How to Ferment ANY Vegetable with Success

3 bowls with fermented vegetables.

Ever wish you didn’t need to follow a recipe every time you want to try fermenting something new? Me too! The truth is, once you know the principles of fermentation, you can pretty much ferment anything you want without following a recipe!

Fermented vegetables serve two purposes at once. They are ridiculously tasty and they are super nutritious. On top of that, you don’t have to worry about their preservation as they are rich in natural preservatives. Although it’s a simple process, there are some crucial things to pay attention to if you want to successfully ferment any vegetable.

The key to successful fermentation of any vegetable depends on a few things:

  1. The vegetables need to be chopped appropriately (shredded, grated, or diced)
  2. The correct fermentation method must be used
  3. The vegetable needs to be fermented for the right amount of time

Here’s a more detailed guide so that next time you wonder what a fermented version of that vegetable will taste like, you can simply try it for yourself!

How to Successfully Ferment Vegetables

Fermented vegetables last a very long time. Also, they taste great and are full of nutrition. They can be eaten on their own or as a side dish. You can slide them into burgers, wraps, and more!

Here, I am going to briefly discuss how to ferment vegetables properly, their benefits, and some popular fermenting methods. I recommend reading the entire article to grasp the process by heart.

Preparation and some basic knowledge are the precursors to successful fermentation. Although the steps I’m going to discuss are fairly simple, you have to be meticulous.

Related: Check out my article, “How to Ferment Cabbage in 10 Easy Steps”

Here are the steps for successfully fermenting any vegetable:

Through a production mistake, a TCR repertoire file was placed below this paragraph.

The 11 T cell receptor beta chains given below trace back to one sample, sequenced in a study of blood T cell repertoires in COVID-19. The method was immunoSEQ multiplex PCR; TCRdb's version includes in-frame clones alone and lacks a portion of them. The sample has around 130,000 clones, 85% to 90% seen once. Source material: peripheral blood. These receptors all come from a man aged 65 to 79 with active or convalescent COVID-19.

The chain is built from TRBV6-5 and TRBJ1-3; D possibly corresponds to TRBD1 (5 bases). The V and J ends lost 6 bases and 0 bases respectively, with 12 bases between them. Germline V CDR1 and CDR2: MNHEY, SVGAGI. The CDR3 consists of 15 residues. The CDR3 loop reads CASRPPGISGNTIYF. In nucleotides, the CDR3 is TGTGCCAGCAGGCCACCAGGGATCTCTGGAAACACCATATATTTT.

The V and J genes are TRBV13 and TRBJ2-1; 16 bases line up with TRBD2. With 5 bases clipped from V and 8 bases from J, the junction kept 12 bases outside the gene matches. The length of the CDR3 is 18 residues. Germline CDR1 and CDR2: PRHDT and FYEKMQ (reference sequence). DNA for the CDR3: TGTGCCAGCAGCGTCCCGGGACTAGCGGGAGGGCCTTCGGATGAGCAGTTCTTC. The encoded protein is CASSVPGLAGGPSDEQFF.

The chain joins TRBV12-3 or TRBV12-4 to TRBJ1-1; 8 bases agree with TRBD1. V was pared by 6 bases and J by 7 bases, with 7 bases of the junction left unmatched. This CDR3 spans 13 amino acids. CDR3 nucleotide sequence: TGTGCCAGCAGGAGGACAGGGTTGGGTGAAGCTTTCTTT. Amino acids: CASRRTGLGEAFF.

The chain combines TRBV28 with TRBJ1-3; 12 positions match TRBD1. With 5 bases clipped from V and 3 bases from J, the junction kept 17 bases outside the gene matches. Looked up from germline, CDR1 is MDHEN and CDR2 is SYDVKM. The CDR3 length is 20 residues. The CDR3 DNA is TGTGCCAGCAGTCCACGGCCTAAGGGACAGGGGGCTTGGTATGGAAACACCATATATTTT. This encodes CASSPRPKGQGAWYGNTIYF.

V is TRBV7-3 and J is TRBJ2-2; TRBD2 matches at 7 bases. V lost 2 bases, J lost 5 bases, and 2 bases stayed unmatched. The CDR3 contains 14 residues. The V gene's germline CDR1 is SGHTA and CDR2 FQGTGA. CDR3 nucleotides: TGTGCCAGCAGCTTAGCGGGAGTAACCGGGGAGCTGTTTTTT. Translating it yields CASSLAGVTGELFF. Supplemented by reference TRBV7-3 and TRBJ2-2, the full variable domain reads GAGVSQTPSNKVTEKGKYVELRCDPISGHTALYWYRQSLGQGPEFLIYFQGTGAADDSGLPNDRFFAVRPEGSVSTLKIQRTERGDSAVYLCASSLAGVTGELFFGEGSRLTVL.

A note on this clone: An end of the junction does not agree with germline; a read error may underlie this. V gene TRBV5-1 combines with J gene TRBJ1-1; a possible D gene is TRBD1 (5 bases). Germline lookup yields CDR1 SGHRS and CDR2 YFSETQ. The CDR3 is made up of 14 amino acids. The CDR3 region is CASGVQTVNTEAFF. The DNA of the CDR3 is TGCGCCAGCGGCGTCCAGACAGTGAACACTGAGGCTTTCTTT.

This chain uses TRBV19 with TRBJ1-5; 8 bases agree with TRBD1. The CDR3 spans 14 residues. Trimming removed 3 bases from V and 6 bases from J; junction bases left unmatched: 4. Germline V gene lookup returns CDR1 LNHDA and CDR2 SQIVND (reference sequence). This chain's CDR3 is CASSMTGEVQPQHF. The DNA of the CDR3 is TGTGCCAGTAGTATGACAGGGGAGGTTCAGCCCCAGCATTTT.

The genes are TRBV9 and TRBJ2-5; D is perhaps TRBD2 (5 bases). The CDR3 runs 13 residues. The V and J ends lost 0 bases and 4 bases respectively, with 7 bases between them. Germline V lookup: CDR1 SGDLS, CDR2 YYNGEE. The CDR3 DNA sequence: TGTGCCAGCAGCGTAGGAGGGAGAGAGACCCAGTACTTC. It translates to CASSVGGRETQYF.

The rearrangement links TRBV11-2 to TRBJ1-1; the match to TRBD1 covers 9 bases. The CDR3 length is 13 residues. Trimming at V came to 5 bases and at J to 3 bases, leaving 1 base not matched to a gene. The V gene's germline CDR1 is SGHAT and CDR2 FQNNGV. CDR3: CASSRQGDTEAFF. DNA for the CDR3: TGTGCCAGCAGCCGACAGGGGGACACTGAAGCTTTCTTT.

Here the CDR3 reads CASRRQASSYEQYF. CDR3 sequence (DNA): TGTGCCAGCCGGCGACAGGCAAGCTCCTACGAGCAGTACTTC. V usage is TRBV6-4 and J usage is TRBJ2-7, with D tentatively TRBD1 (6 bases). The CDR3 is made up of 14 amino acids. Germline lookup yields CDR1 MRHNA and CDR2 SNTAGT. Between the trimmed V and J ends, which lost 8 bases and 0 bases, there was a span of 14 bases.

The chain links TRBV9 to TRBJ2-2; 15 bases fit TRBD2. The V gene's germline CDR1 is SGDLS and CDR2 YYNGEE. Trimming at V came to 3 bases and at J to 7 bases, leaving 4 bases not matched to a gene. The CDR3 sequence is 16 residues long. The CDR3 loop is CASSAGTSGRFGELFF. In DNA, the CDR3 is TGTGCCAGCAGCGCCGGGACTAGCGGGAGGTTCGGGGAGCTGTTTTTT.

Gather All the Tools

What You’ll Need

The success of vegetable fermentation relies not only on the right method but also on the right tools. Here’s a list of what you might need depending on what you’re fermenting:

  • a chopping board
  • a sharp knife
  • a large bowl for mixing
  • a jar large enough to fit all your vegetables in AND some space on the top for air

How to Prepare the Vegetable for Fermentation

Properly preparing the vegetable is one of the key components to successful fermentation. Varying types of vegetables should be cut differently.

Some vegetables are fermented whole while some are shredded, grated, or cubed. It’s important to know which method is best for which vegetable beforehand so that you get a better fermentation result.

NOTE: The way the vegetable is prepared is not absolutely crucial to the ferment. In other words, shredding a vegetable instead of dicing it is not going to result in failed fermentation. However, certain vegetables are better suited to be prepared a certain way due to things like their sugar content, water content, and how hard or soft the vegetable is.

Cabbage being shredded with a knife for making sauerkraut.
Cabbage is best finely shredded for fermenting

Here’s a handy table with a list of vegetables, and the most conventional way to chop the vegetable to ensure you get a great result the first time around! (You’re welcome to do your own thing too of course, but perhaps for the first go, you should stick to the traditional way until you get the hang of things!)

CucumbersSpears or slices
Sweet PotatoesThinly sliced
OnionsThinly sliced
CauliflowerCut into pieces that will fit in a jar
BeetsSpears or slices, peeled
CabbageFinely shredded
CarrotsSpears, peeled

Select the Right Fermentation Method

There are different types of fermentation and it’s important to consider which vegetable you are fermenting before deciding on the method of fermentation.

Here are various fermenting techniques to consider:

  • Dry salting – Also known as a dry cure which is a popular method to preserve seafood. It is also used to preserve some fruits and vegetables like lemons, tangerines, and cabbage.
  • Pickling – Often used for fermenting cucumbers; this technique uses acidic brine (like vinegar) to add a sour flavor. Red onions, cauliflower, and jalapenos are popular examples.
  • Salt brine – The most popular and easiest method of fermentation. Typically used for almost any vegetable.